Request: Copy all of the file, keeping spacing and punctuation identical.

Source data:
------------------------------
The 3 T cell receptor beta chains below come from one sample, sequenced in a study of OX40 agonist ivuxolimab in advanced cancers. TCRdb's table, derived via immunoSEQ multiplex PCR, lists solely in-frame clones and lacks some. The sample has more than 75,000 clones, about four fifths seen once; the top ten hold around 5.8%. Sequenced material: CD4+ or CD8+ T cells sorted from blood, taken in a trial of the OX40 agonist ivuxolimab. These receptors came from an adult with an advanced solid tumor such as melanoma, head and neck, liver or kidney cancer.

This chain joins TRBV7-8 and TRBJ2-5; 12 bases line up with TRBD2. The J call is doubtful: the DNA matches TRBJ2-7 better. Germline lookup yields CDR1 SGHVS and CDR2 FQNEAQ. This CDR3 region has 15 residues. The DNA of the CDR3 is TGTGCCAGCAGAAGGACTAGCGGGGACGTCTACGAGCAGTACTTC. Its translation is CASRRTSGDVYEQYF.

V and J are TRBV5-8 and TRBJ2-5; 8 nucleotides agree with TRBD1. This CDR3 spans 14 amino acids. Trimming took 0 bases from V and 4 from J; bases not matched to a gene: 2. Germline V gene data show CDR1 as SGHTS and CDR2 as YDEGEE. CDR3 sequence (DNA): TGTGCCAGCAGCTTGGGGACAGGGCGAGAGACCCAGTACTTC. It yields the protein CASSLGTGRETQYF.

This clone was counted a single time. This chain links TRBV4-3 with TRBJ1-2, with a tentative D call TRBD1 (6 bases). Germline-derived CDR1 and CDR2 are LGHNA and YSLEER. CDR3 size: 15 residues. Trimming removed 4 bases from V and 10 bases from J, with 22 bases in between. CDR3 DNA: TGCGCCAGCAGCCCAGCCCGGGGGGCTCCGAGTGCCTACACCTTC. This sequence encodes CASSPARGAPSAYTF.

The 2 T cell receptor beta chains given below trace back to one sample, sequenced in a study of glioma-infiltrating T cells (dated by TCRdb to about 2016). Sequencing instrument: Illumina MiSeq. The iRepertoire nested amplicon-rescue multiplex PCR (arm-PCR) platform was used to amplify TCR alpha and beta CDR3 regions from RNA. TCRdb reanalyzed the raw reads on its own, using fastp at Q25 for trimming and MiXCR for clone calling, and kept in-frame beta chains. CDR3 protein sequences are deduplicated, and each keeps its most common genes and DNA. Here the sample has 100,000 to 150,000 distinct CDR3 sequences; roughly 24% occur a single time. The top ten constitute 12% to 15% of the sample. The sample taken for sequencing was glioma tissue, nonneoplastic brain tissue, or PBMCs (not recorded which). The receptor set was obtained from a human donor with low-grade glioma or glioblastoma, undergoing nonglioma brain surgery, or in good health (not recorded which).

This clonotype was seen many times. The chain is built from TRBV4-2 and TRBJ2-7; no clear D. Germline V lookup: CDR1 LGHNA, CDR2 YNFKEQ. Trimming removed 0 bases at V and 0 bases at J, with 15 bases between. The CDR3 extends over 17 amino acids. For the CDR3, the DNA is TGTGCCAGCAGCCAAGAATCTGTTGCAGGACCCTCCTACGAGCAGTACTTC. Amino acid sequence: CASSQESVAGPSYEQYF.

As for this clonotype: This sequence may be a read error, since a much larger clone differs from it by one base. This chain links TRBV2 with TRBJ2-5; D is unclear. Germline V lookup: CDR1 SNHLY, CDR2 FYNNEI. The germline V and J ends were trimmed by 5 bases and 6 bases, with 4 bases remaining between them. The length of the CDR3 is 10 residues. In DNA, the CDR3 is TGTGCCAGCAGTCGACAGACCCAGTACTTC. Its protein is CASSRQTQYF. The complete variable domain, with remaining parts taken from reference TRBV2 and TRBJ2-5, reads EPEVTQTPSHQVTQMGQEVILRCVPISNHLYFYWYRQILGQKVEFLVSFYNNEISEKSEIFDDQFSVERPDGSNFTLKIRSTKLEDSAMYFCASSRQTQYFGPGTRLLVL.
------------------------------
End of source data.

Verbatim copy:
The 3 T cell receptor beta chains below come from one sample, sequenced in a study of OX40 agonist ivuxolimab in advanced cancers. TCRdb's table, derived via immunoSEQ multiplex PCR, lists solely in-frame clones and lacks some. The sample has more than 75,000 clones, about four fifths seen once; the top ten hold around 5.8%. Sequenced material: CD4+ or CD8+ T cells sorted from blood, taken in a trial of the OX40 agonist ivuxolimab. These receptors came from an adult with an advanced solid tumor such as melanoma, head and neck, liver or kidney cancer.

This chain joins TRBV7-8 and TRBJ2-5; 12 bases line up with TRBD2. The J call is doubtful: the DNA matches TRBJ2-7 better. Germline lookup yields CDR1 SGHVS and CDR2 FQNEAQ. This CDR3 region has 15 residues. The DNA of the CDR3 is TGTGCCAGCAGAAGGACTAGCGGGGACGTCTACGAGCAGTACTTC. Its translation is CASRRTSGDVYEQYF.

V and J are TRBV5-8 and TRBJ2-5; 8 nucleotides agree with TRBD1. This CDR3 spans 14 amino acids. Trimming took 0 bases from V and 4 from J; bases not matched to a gene: 2. Germline V gene data show CDR1 as SGHTS and CDR2 as YDEGEE. CDR3 sequence (DNA): TGTGCCAGCAGCTTGGGGACAGGGCGAGAGACCCAGTACTTC. It yields the protein CASSLGTGRETQYF.

This clone was counted a single time. This chain links TRBV4-3 with TRBJ1-2, with a tentative D call TRBD1 (6 bases). Germline-derived CDR1 and CDR2 are LGHNA and YSLEER. CDR3 size: 15 residues. Trimming removed 4 bases from V and 10 bases from J, with 22 bases in between. CDR3 DNA: TGCGCCAGCAGCCCAGCCCGGGGGGCTCCGAGTGCCTACACCTTC. This sequence encodes CASSPARGAPSAYTF.

The 2 T cell receptor beta chains given below trace back to one sample, sequenced in a study of glioma-infiltrating T cells (dated by TCRdb to about 2016). Sequencing instrument: Illumina MiSeq. The iRepertoire nested amplicon-rescue multiplex PCR (arm-PCR) platform was used to amplify TCR alpha and beta CDR3 regions from RNA. TCRdb reanalyzed the raw reads on its own, using fastp at Q25 for trimming and MiXCR for clone calling, and kept in-frame beta chains. CDR3 protein sequences are deduplicated, and each keeps its most common genes and DNA. Here the sample has 100,000 to 150,000 distinct CDR3 sequences; roughly 24% occur a single time. The top ten constitute 12% to 15% of the sample. The sample taken for sequencing was glioma tissue, nonneoplastic brain tissue, or PBMCs (not recorded which). The receptor set was obtained from a human donor with low-grade glioma or glioblastoma, undergoing nonglioma brain surgery, or in good health (not recorded which).

This clonotype was seen many times. The chain is built from TRBV4-2 and TRBJ2-7; no clear D. Germline V lookup: CDR1 LGHNA, CDR2 YNFKEQ. Trimming removed 0 bases at V and 0 bases at J, with 15 bases between. The CDR3 extends over 17 amino acids. For the CDR3, the DNA is TGTGCCAGCAGCCAAGAATCTGTTGCAGGACCCTCCTACGAGCAGTACTTC. Amino acid sequence: CASSQESVAGPSYEQYF.

As for this clonotype: This sequence may be a read error, since a much larger clone differs from it by one base. This chain links TRBV2 with TRBJ2-5; D is unclear. Germline V lookup: CDR1 SNHLY, CDR2 FYNNEI. The germline V and J ends were trimmed by 5 bases and 6 bases, with 4 bases remaining between them. The length of the CDR3 is 10 residues. In DNA, the CDR3 is TGTGCCAGCAGTCGACAGACCCAGTACTTC. Its protein is CASSRQTQYF. The complete variable domain, with remaining parts taken from reference TRBV2 and TRBJ2-5, reads EPEVTQTPSHQVTQMGQEVILRCVPISNHLYFYWYRQILGQKVEFLVSFYNNEISEKSEIFDDQFSVERPDGSNFTLKIRSTKLEDSAMYFCASSRQTQYFGPGTRLLVL.